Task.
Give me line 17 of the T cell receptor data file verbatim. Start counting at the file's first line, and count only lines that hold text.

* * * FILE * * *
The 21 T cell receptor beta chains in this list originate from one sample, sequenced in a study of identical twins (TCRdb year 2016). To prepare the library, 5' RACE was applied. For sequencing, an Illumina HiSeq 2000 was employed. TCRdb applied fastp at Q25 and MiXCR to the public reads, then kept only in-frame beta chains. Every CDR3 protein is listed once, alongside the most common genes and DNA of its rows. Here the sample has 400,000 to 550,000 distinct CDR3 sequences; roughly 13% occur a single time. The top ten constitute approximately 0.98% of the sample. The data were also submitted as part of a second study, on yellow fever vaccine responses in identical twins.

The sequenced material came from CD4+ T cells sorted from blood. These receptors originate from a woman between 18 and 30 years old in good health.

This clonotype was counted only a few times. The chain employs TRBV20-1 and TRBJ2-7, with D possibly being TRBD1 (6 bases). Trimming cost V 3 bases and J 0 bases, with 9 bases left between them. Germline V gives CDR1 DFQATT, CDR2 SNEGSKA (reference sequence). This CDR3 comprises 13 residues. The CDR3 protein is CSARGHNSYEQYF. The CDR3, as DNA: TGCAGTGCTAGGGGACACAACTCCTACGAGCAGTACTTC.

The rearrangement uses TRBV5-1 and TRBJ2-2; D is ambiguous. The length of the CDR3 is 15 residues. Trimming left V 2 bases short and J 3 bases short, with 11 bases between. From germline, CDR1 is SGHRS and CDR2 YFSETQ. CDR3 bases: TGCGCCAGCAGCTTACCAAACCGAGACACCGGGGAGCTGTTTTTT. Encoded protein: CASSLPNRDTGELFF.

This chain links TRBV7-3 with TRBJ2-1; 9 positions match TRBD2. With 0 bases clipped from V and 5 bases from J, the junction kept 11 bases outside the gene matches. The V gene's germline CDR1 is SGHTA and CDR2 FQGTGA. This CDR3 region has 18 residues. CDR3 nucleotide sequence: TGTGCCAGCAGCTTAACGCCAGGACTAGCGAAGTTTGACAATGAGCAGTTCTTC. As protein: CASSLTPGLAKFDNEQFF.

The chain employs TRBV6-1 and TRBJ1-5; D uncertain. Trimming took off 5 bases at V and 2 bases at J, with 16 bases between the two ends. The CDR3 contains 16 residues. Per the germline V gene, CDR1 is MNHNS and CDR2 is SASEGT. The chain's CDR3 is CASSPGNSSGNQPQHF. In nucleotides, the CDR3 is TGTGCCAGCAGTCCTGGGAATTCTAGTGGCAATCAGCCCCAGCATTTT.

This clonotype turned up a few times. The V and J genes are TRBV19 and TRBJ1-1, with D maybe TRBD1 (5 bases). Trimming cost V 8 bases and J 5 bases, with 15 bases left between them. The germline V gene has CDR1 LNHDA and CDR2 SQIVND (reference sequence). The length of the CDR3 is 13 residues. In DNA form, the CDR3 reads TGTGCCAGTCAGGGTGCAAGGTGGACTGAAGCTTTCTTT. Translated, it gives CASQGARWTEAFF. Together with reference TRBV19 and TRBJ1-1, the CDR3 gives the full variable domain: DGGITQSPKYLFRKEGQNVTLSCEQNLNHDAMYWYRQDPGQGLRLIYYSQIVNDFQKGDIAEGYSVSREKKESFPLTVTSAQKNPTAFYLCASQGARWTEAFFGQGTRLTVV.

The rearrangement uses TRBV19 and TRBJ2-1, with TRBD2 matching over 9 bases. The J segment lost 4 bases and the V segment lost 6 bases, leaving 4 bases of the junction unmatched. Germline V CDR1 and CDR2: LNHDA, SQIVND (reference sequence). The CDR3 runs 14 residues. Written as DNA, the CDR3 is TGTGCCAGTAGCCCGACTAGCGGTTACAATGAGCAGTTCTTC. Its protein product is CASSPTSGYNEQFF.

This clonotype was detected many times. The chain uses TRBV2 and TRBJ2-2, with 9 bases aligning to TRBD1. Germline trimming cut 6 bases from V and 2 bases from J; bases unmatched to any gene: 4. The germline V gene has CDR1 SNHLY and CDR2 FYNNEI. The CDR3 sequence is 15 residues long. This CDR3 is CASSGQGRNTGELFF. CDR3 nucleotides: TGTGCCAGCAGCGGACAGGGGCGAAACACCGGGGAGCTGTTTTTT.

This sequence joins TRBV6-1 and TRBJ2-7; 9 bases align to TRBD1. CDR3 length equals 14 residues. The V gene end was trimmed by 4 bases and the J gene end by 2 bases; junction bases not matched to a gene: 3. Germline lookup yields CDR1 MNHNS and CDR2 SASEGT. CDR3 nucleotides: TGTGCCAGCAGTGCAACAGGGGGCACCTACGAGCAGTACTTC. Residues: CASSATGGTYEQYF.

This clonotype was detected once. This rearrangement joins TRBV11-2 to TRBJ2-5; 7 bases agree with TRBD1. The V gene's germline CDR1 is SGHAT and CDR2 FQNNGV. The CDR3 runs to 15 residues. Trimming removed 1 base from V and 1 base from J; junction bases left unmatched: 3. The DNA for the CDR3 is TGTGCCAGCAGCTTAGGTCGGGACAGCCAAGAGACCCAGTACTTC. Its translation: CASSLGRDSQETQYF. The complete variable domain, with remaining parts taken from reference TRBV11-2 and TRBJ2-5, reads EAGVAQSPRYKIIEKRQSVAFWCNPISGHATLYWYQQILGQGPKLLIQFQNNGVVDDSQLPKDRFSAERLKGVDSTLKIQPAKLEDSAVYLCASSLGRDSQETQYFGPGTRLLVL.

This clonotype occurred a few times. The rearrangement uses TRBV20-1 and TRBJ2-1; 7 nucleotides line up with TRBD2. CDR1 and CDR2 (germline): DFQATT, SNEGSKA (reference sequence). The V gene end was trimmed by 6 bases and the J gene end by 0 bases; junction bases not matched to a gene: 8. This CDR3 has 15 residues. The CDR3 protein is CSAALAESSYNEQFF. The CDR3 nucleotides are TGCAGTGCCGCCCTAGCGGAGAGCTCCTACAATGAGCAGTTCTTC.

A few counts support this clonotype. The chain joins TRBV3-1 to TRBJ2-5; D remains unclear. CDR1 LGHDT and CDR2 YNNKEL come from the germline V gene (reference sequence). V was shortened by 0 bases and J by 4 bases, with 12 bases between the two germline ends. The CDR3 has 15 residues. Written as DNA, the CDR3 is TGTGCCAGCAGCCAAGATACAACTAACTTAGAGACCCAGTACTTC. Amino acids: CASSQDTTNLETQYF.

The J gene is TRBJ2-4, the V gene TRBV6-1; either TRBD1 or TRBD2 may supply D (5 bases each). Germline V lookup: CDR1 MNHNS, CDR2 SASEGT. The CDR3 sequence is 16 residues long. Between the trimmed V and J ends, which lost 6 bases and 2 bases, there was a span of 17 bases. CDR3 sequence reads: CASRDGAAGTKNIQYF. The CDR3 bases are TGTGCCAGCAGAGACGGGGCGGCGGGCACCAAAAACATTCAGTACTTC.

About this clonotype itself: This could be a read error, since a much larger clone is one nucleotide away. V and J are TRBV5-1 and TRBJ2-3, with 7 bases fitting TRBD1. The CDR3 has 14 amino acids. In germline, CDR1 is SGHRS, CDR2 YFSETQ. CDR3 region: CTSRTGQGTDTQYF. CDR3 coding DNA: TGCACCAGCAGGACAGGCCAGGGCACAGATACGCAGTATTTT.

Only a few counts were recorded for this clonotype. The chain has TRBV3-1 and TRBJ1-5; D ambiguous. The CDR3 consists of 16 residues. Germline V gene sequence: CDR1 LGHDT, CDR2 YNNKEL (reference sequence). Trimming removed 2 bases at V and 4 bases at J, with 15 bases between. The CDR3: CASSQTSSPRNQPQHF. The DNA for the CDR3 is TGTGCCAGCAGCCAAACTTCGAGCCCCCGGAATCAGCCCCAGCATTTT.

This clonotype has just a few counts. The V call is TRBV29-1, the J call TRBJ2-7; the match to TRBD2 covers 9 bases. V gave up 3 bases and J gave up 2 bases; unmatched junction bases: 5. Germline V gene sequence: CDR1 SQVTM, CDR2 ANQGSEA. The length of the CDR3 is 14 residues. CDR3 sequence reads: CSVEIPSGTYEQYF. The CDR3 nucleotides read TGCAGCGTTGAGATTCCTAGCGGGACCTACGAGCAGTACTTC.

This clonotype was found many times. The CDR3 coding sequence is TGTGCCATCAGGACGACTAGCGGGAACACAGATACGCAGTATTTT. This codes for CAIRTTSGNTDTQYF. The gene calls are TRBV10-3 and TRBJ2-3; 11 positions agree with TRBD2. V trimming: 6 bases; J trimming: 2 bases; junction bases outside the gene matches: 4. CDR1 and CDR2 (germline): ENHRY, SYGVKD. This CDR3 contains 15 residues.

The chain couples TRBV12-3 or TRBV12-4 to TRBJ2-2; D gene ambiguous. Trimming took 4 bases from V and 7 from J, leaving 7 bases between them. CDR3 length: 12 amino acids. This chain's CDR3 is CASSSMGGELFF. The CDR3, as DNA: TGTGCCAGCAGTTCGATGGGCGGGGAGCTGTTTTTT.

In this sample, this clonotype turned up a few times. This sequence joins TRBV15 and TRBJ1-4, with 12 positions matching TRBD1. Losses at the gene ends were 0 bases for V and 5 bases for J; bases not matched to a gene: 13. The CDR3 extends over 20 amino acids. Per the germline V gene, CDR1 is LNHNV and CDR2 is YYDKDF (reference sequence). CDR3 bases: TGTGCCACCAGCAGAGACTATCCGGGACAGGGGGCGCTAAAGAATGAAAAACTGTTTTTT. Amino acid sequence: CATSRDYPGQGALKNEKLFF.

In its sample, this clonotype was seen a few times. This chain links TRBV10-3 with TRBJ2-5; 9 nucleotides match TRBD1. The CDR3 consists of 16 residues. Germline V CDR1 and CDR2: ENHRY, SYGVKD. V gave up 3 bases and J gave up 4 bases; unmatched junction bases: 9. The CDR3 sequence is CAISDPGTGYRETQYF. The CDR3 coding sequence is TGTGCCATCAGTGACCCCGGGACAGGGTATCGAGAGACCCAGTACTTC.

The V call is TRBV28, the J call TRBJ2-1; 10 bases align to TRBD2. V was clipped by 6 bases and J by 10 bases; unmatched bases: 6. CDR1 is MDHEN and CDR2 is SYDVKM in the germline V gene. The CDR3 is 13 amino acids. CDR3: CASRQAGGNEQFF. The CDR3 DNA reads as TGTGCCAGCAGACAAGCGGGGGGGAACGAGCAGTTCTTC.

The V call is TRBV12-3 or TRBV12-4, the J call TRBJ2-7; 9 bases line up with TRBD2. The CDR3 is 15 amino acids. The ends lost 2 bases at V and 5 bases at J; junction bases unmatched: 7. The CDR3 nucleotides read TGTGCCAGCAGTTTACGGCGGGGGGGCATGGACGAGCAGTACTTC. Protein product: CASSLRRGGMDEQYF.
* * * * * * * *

This clonotype has just a few counts. The V call is TRBV29-1, the J call TRBJ2-7; the match to TRBD2 covers 9 bases. V gave up 3 bases and J gave up 2 bases; unmatched junction bases: 5. Germline V gene sequence: CDR1 SQVTM, CDR2 ANQGSEA. The length of the CDR3 is 14 residues. CDR3 sequence reads: CSVEIPSGTYEQYF. The CDR3 nucleotides read TGCAGCGTTGAGATTCCTAGCGGGACCTACGAGCAGTACTTC.